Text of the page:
CORONAVIRUS UPDATE: The NC State Veterinary Hospital is seeing only emergency patients until further notice.

Veterinary Hospital Changes Reduce Risk While Continuing Care

COVID-19 Updates: Important Information for Veterinary Hospital Clients and Animal Owners

*Updated May 14 to reflect mask protocol for clients

Current Veterinary Hospital Service During COVID-19

To help keep staff, doctors, animals and clients safe while continuing to provide critical patient care, the NC State Veterinary Hospital is taking additional precautionary measures and limiting cases at the hospital.

Effective immediately and until further notice, each veterinary hospital service area will only see emergency and urgent care patients. The hospital will be operating with limited personnel. 

At this time only hospital personnel will be allowed inside all areas of the hospital complex until further notice. Veterinary hospital staff will continue to meet emergency clients in the parking area closest to the building associated with their specific service and bring those animals in for care. Effective immediately, all clients dropping off animals for care are required to wear a protective mask. 

For more information and to contact specific service areas click here.

Animals and Coronavirus: Frequently Asked Questions

Should I be concerned about pets or other animals and COVID-19?

There have now been hundreds of thousands of documented COVID-19 cases in humans around the world. Despite this, there have been only a handful of cases where this infection has been found in pets. For this reason there is currently a very low risk that the virus causing COVID-19 can spread from human to animal, and there is no evidence that it can spread from a pet to humans.

Though the virus appears to have emerged from an animal source, the Centers for Disease Control says there is no reason to think that any animals in the United States might be a source of infection with this new coronavirus.

Should I avoid contact with pets or other animals if I am sick with COVID-19?

If you are sick with COVID-19, you should restrict contact with pets and other animals, just as you would for people. That includes avoiding petting, snuggling, being kissed or licked or sharing food.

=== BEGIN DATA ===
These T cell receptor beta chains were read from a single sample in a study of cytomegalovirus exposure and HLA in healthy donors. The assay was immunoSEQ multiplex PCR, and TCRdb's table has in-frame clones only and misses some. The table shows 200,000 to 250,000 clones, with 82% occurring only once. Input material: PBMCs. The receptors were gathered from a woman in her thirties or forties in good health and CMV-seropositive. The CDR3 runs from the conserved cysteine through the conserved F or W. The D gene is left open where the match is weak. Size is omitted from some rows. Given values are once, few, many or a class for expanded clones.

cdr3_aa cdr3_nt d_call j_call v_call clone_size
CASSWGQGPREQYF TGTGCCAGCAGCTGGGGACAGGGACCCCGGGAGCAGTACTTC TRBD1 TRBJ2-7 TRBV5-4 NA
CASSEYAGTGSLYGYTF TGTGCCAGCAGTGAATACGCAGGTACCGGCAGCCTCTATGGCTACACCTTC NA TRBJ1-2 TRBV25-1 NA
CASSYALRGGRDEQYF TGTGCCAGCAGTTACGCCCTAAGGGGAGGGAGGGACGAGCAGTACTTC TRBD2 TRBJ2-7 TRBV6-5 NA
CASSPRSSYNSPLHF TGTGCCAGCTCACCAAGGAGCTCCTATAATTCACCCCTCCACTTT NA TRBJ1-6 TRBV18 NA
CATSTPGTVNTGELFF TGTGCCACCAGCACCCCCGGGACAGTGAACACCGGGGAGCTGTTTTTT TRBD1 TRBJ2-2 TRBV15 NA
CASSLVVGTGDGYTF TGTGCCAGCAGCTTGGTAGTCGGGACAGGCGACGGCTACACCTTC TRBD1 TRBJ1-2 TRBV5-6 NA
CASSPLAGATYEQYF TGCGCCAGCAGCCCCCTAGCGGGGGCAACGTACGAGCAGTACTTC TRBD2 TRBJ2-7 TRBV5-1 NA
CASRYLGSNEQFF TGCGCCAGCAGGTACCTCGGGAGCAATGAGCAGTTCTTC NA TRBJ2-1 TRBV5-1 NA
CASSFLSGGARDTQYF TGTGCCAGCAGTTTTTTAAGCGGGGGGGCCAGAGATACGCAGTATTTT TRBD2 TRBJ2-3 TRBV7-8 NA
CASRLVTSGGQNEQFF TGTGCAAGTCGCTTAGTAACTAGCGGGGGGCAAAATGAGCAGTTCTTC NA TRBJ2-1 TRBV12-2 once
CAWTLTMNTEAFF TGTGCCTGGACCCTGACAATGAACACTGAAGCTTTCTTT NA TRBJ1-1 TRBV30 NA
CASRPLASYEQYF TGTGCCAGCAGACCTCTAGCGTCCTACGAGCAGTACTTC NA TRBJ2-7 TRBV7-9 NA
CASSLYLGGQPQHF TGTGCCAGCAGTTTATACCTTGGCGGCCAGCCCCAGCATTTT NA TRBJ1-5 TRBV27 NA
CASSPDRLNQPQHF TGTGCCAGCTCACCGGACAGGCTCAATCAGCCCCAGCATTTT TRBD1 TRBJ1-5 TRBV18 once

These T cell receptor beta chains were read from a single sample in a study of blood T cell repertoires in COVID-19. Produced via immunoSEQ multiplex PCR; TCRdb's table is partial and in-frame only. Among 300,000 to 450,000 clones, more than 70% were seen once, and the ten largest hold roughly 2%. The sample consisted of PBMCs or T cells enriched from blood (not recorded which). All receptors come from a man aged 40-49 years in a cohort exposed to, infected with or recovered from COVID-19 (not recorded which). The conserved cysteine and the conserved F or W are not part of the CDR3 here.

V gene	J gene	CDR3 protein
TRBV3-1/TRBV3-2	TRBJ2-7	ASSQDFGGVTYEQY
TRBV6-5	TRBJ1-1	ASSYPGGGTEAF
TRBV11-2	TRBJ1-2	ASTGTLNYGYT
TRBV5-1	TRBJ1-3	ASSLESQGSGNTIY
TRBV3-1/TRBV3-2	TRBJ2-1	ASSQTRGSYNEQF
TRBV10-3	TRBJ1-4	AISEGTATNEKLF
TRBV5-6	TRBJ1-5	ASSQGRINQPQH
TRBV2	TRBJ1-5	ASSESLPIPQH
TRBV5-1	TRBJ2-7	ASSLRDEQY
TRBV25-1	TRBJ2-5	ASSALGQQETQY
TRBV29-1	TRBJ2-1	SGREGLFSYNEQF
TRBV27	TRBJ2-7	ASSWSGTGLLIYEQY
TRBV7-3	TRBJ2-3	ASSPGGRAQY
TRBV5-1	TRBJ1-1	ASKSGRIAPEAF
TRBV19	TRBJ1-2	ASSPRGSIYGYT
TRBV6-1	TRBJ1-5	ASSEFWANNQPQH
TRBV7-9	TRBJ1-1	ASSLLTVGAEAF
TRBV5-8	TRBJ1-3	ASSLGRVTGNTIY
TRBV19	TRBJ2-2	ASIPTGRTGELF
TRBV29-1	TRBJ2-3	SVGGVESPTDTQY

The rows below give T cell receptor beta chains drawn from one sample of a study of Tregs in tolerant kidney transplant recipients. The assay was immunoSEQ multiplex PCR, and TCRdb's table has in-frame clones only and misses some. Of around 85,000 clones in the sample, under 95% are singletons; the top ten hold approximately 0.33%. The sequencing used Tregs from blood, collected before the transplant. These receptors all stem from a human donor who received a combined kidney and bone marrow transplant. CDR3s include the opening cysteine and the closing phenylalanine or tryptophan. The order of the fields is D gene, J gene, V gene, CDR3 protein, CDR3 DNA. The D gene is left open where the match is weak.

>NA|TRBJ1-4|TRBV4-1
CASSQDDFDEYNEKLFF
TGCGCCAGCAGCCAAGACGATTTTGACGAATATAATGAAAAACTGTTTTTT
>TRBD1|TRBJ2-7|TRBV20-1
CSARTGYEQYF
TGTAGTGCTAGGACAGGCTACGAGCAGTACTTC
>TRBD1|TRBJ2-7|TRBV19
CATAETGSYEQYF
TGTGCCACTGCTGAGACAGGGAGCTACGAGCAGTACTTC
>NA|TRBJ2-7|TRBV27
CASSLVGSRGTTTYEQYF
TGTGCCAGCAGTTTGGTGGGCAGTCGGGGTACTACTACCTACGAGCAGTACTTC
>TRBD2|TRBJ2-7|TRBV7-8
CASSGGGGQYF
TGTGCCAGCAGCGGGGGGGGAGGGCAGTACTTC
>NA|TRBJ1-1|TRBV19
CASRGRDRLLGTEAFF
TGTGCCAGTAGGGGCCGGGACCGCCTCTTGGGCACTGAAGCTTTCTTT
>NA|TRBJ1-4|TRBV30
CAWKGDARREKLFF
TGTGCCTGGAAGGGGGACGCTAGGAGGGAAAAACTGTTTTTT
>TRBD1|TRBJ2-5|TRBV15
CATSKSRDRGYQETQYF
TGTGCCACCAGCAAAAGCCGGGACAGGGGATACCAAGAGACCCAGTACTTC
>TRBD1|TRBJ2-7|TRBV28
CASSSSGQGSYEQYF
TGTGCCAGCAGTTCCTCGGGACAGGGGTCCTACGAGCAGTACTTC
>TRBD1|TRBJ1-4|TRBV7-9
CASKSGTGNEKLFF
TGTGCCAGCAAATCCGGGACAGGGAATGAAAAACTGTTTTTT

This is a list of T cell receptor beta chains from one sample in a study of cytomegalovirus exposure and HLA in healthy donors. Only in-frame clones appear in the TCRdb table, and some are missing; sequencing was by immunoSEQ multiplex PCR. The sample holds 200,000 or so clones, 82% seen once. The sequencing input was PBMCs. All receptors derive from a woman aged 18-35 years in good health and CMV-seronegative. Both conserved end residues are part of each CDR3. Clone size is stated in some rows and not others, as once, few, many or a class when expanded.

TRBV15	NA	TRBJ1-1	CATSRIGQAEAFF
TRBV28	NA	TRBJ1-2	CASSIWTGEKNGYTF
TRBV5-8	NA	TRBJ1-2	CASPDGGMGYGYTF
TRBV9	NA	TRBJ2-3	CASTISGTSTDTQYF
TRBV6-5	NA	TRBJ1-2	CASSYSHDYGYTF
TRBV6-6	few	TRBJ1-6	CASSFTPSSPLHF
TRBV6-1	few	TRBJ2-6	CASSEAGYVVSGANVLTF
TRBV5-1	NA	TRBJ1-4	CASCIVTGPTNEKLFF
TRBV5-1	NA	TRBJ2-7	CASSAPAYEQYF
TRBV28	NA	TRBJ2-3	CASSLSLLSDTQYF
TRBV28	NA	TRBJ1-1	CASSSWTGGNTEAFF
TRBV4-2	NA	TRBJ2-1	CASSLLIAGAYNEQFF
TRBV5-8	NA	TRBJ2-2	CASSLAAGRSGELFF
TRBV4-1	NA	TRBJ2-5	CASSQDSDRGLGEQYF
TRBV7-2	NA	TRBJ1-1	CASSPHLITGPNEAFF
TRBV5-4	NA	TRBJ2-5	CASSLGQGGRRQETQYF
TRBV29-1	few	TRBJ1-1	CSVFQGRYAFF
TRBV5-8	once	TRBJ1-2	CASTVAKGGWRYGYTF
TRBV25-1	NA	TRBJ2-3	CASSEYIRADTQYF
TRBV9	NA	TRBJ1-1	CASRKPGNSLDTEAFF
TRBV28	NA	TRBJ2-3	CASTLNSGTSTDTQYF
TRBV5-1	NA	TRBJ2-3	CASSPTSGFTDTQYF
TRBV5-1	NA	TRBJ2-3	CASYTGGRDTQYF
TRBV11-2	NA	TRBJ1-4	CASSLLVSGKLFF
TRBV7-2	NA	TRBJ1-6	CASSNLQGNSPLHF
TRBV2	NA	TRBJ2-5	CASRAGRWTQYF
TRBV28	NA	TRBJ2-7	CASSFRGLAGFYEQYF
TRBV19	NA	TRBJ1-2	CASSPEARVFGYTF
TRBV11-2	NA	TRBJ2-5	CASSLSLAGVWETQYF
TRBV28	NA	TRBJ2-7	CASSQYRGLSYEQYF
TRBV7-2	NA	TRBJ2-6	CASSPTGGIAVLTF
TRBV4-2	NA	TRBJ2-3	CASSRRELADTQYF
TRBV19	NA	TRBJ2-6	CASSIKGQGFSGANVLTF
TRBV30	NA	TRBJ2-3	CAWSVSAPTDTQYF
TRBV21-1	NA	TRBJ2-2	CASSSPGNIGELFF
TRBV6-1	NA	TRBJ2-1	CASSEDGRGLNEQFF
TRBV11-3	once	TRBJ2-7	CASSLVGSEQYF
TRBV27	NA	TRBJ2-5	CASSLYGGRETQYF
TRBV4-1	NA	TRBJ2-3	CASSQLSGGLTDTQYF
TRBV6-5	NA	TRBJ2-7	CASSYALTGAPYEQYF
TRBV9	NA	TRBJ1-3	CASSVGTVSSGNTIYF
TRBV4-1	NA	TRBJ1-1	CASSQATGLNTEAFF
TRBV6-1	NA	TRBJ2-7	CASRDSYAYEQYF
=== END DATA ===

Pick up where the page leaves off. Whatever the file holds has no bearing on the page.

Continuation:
If possible, the CDC recommends having another member of your household care for your animals if you are sick with COVID-19.

Since animals can spread other diseases to people, it’s always a good idea to wash your hands after being around animals.

I’ve seen recent reports of some cases of tigers and domestic cats testing positive with SARS-CoV-2 in the United States. What do I need to know?

Health officials are aware of these recent documented cases of tigers and domestic cats in New York. The USDA provides the following information about each of those specific cases:

Tigers at the Bronx Zoo:

Domestic Cats in New York:

More Resources for Information About COVID-19 and Animals:

Centers for Disease Control:

World Health Organization:

American Veterinary Medical Association:

United States Department of Agriculture:

More Stories of Support Through COVID-19

CVM Face Mask Brigade has Veterinary Hospital Support All Sewn Up

Over just a few weeks, volunteers across the CVM — ranging from veterinary technicians and clinicians to faculty, administrative leadership and their families — have created nearly 400 cotton cloth face masks for the group of CVM faculty and staff working on emergency cases. Read More

Combating Coronavirus: NC State CVM Provides Medical Equipment to Hospitals

The NC State Veterinary Hospital recently provided two ventilators and other vital medical supplies in high demand, including masks, to the UNC School of Medicine and its hospitals, part of the widening fight to slow the spread of the novel coronavirus COVID-19 and effectively treat those infected. Read More

New Online Learning Tools for All Ages from the CVM

In this month of quarantine and social distancing, the power of human connection is clear. We want to see each other and talk to each other. We want to share laughter and knowledge and support. The CVM recently created some new learning resources, series of educational videos. This is a virtual tool for budding veterinarians and especially for teachers and parents looking for new resources to share with their students and children as part of distance learning. Read More